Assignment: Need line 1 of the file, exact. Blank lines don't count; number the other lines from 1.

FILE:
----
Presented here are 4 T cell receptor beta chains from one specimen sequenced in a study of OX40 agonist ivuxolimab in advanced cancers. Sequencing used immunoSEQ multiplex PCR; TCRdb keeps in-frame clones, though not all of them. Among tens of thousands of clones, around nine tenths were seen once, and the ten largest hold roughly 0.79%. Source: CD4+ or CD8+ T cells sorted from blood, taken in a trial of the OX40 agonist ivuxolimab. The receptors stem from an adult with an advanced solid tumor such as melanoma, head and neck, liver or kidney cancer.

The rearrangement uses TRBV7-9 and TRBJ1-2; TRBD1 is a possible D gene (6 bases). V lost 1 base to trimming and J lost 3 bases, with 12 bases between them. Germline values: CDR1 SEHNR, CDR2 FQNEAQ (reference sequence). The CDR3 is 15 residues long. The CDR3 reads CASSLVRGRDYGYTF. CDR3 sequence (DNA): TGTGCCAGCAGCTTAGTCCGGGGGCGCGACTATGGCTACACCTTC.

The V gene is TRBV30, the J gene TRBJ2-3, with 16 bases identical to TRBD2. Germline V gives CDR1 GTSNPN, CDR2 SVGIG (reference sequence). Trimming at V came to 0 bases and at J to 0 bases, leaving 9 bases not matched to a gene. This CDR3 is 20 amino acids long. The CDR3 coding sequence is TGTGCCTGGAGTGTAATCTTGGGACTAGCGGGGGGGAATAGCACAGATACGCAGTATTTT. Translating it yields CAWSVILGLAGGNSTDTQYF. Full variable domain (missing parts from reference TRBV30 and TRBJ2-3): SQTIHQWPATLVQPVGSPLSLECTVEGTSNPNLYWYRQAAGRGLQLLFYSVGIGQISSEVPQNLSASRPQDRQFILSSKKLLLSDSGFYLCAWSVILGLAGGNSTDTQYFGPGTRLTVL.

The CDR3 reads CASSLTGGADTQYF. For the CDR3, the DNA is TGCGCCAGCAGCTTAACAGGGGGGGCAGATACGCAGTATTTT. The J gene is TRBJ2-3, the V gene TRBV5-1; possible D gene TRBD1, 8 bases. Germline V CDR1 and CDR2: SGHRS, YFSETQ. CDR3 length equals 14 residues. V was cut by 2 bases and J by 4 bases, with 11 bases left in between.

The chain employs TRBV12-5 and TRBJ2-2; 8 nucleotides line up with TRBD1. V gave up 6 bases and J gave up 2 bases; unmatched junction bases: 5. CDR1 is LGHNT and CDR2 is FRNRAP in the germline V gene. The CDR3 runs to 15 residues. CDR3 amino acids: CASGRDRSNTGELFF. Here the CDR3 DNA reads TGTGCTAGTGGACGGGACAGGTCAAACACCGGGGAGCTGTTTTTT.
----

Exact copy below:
Presented here are 4 T cell receptor beta chains from one specimen sequenced in a study of OX40 agonist ivuxolimab in advanced cancers. Sequencing used immunoSEQ multiplex PCR; TCRdb keeps in-frame clones, though not all of them. Among tens of thousands of clones, around nine tenths were seen once, and the ten largest hold roughly 0.79%. Source: CD4+ or CD8+ T cells sorted from blood, taken in a trial of the OX40 agonist ivuxolimab. The receptors stem from an adult with an advanced solid tumor such as melanoma, head and neck, liver or kidney cancer.